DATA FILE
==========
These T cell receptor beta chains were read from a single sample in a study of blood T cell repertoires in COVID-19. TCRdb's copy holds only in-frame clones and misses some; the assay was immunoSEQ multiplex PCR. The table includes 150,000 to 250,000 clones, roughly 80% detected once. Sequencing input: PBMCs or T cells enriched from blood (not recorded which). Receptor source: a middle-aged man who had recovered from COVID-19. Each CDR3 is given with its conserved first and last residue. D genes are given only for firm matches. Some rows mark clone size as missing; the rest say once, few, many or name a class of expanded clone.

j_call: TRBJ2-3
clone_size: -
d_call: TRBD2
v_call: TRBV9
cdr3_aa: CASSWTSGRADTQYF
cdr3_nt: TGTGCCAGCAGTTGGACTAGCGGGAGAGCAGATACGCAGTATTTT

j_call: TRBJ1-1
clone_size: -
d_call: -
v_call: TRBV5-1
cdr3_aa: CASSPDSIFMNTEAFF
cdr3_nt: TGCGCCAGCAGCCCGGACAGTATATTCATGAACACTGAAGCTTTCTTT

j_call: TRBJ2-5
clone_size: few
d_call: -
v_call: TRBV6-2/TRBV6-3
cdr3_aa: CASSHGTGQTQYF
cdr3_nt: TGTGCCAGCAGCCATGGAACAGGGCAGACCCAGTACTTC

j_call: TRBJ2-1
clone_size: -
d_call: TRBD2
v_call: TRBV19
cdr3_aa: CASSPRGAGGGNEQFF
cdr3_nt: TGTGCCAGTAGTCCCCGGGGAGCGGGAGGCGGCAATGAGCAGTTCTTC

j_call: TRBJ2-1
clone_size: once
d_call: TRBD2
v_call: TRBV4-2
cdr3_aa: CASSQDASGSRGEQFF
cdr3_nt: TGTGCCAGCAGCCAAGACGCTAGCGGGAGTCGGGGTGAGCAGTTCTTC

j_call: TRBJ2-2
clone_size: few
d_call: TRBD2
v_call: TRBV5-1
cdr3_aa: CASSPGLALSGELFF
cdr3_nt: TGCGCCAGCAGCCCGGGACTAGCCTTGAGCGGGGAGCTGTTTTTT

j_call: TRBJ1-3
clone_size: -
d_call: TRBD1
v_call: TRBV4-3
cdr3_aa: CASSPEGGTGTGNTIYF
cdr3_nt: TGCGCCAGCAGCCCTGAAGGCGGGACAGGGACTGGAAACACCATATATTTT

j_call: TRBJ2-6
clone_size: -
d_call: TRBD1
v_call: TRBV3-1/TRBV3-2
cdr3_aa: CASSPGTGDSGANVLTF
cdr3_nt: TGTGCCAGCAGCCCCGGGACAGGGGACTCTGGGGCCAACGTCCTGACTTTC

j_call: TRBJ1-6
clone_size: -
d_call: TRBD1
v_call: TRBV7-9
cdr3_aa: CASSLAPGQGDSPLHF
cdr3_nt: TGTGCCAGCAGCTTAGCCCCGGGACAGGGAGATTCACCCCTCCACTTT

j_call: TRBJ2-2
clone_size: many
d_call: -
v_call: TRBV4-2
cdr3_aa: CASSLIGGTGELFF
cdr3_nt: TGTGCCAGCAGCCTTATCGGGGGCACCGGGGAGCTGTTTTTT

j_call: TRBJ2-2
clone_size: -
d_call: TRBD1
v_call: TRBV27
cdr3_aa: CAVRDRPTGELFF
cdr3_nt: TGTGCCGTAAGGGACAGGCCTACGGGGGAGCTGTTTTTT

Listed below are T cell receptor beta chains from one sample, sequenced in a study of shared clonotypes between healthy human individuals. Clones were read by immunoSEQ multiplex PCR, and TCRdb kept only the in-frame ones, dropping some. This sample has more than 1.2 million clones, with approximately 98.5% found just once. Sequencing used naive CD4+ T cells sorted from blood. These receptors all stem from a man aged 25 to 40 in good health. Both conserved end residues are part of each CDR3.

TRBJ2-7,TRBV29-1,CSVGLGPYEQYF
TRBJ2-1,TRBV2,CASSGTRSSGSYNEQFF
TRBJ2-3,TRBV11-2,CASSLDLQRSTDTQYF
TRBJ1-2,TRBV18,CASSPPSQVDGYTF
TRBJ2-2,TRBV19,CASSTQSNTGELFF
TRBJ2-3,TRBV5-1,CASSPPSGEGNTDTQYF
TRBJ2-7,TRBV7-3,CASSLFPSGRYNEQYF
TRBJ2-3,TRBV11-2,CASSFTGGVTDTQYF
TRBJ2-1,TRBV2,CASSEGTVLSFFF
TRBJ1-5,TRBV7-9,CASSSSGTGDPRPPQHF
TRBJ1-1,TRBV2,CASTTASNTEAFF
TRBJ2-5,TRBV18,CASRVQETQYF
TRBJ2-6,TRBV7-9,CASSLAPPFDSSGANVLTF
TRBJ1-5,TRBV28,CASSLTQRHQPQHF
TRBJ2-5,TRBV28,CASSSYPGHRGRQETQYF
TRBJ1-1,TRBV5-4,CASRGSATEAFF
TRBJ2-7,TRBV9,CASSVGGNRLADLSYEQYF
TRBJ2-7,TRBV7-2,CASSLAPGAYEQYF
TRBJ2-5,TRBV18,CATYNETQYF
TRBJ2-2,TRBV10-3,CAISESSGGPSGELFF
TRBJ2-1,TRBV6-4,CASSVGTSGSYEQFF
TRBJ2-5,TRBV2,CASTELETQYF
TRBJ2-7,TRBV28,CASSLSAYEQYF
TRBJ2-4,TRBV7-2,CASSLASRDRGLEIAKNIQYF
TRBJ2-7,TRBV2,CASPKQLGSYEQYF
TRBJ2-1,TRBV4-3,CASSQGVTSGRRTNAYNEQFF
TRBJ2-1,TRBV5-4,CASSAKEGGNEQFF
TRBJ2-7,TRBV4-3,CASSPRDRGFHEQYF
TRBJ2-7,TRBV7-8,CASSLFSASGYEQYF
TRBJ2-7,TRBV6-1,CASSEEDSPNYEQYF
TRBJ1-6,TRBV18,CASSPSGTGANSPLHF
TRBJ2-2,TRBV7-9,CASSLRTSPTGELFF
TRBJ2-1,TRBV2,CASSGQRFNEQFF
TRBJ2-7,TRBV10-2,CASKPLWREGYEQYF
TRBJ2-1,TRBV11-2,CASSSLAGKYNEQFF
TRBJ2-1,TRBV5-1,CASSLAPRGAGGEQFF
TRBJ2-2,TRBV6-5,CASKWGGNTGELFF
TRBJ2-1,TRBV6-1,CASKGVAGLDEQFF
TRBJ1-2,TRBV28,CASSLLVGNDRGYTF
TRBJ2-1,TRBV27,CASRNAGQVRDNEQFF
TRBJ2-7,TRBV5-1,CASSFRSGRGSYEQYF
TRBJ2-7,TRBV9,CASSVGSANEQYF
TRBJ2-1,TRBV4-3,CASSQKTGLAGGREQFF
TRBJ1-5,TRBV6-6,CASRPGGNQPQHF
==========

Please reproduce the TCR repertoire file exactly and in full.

These T cell receptor beta chains were read from a single sample in a study of blood T cell repertoires in COVID-19. TCRdb's copy holds only in-frame clones and misses some; the assay was immunoSEQ multiplex PCR. The table includes 150,000 to 250,000 clones, roughly 80% detected once. Sequencing input: PBMCs or T cells enriched from blood (not recorded which). Receptor source: a middle-aged man who had recovered from COVID-19. Each CDR3 is given with its conserved first and last residue. D genes are given only for firm matches. Some rows mark clone size as missing; the rest say once, few, many or name a class of expanded clone.

j_call: TRBJ2-3
clone_size: -
d_call: TRBD2
v_call: TRBV9
cdr3_aa: CASSWTSGRADTQYF
cdr3_nt: TGTGCCAGCAGTTGGACTAGCGGGAGAGCAGATACGCAGTATTTT

j_call: TRBJ1-1
clone_size: -
d_call: -
v_call: TRBV5-1
cdr3_aa: CASSPDSIFMNTEAFF
cdr3_nt: TGCGCCAGCAGCCCGGACAGTATATTCATGAACACTGAAGCTTTCTTT

j_call: TRBJ2-5
clone_size: few
d_call: -
v_call: TRBV6-2/TRBV6-3
cdr3_aa: CASSHGTGQTQYF
cdr3_nt: TGTGCCAGCAGCCATGGAACAGGGCAGACCCAGTACTTC

j_call: TRBJ2-1
clone_size: -
d_call: TRBD2
v_call: TRBV19
cdr3_aa: CASSPRGAGGGNEQFF
cdr3_nt: TGTGCCAGTAGTCCCCGGGGAGCGGGAGGCGGCAATGAGCAGTTCTTC

j_call: TRBJ2-1
clone_size: once
d_call: TRBD2
v_call: TRBV4-2
cdr3_aa: CASSQDASGSRGEQFF
cdr3_nt: TGTGCCAGCAGCCAAGACGCTAGCGGGAGTCGGGGTGAGCAGTTCTTC

j_call: TRBJ2-2
clone_size: few
d_call: TRBD2
v_call: TRBV5-1
cdr3_aa: CASSPGLALSGELFF
cdr3_nt: TGCGCCAGCAGCCCGGGACTAGCCTTGAGCGGGGAGCTGTTTTTT

j_call: TRBJ1-3
clone_size: -
d_call: TRBD1
v_call: TRBV4-3
cdr3_aa: CASSPEGGTGTGNTIYF
cdr3_nt: TGCGCCAGCAGCCCTGAAGGCGGGACAGGGACTGGAAACACCATATATTTT

j_call: TRBJ2-6
clone_size: -
d_call: TRBD1
v_call: TRBV3-1/TRBV3-2
cdr3_aa: CASSPGTGDSGANVLTF
cdr3_nt: TGTGCCAGCAGCCCCGGGACAGGGGACTCTGGGGCCAACGTCCTGACTTTC

j_call: TRBJ1-6
clone_size: -
d_call: TRBD1
v_call: TRBV7-9
cdr3_aa: CASSLAPGQGDSPLHF
cdr3_nt: TGTGCCAGCAGCTTAGCCCCGGGACAGGGAGATTCACCCCTCCACTTT

j_call: TRBJ2-2
clone_size: many
d_call: -
v_call: TRBV4-2
cdr3_aa: CASSLIGGTGELFF
cdr3_nt: TGTGCCAGCAGCCTTATCGGGGGCACCGGGGAGCTGTTTTTT

j_call: TRBJ2-2
clone_size: -
d_call: TRBD1
v_call: TRBV27
cdr3_aa: CAVRDRPTGELFF
cdr3_nt: TGTGCCGTAAGGGACAGGCCTACGGGGGAGCTGTTTTTT

Listed below are T cell receptor beta chains from one sample, sequenced in a study of shared clonotypes between healthy human individuals. Clones were read by immunoSEQ multiplex PCR, and TCRdb kept only the in-frame ones, dropping some. This sample has more than 1.2 million clones, with approximately 98.5% found just once. Sequencing used naive CD4+ T cells sorted from blood. These receptors all stem from a man aged 25 to 40 in good health. Both conserved end residues are part of each CDR3.

TRBJ2-7,TRBV29-1,CSVGLGPYEQYF
TRBJ2-1,TRBV2,CASSGTRSSGSYNEQFF
TRBJ2-3,TRBV11-2,CASSLDLQRSTDTQYF
TRBJ1-2,TRBV18,CASSPPSQVDGYTF
TRBJ2-2,TRBV19,CASSTQSNTGELFF
TRBJ2-3,TRBV5-1,CASSPPSGEGNTDTQYF
TRBJ2-7,TRBV7-3,CASSLFPSGRYNEQYF
TRBJ2-3,TRBV11-2,CASSFTGGVTDTQYF
TRBJ2-1,TRBV2,CASSEGTVLSFFF
TRBJ1-5,TRBV7-9,CASSSSGTGDPRPPQHF
TRBJ1-1,TRBV2,CASTTASNTEAFF
TRBJ2-5,TRBV18,CASRVQETQYF
TRBJ2-6,TRBV7-9,CASSLAPPFDSSGANVLTF
TRBJ1-5,TRBV28,CASSLTQRHQPQHF
TRBJ2-5,TRBV28,CASSSYPGHRGRQETQYF
TRBJ1-1,TRBV5-4,CASRGSATEAFF
TRBJ2-7,TRBV9,CASSVGGNRLADLSYEQYF
TRBJ2-7,TRBV7-2,CASSLAPGAYEQYF
TRBJ2-5,TRBV18,CATYNETQYF
TRBJ2-2,TRBV10-3,CAISESSGGPSGELFF
TRBJ2-1,TRBV6-4,CASSVGTSGSYEQFF
TRBJ2-5,TRBV2,CASTELETQYF
TRBJ2-7,TRBV28,CASSLSAYEQYF
TRBJ2-4,TRBV7-2,CASSLASRDRGLEIAKNIQYF
TRBJ2-7,TRBV2,CASPKQLGSYEQYF
TRBJ2-1,TRBV4-3,CASSQGVTSGRRTNAYNEQFF
TRBJ2-1,TRBV5-4,CASSAKEGGNEQFF
TRBJ2-7,TRBV4-3,CASSPRDRGFHEQYF
TRBJ2-7,TRBV7-8,CASSLFSASGYEQYF
TRBJ2-7,TRBV6-1,CASSEEDSPNYEQYF
TRBJ1-6,TRBV18,CASSPSGTGANSPLHF
TRBJ2-2,TRBV7-9,CASSLRTSPTGELFF
TRBJ2-1,TRBV2,CASSGQRFNEQFF
TRBJ2-7,TRBV10-2,CASKPLWREGYEQYF
TRBJ2-1,TRBV11-2,CASSSLAGKYNEQFF
TRBJ2-1,TRBV5-1,CASSLAPRGAGGEQFF
TRBJ2-2,TRBV6-5,CASKWGGNTGELFF
TRBJ2-1,TRBV6-1,CASKGVAGLDEQFF
TRBJ1-2,TRBV28,CASSLLVGNDRGYTF
TRBJ2-1,TRBV27,CASRNAGQVRDNEQFF
TRBJ2-7,TRBV5-1,CASSFRSGRGSYEQYF
TRBJ2-7,TRBV9,CASSVGSANEQYF
TRBJ2-1,TRBV4-3,CASSQKTGLAGGREQFF
TRBJ1-5,TRBV6-6,CASRPGGNQPQHF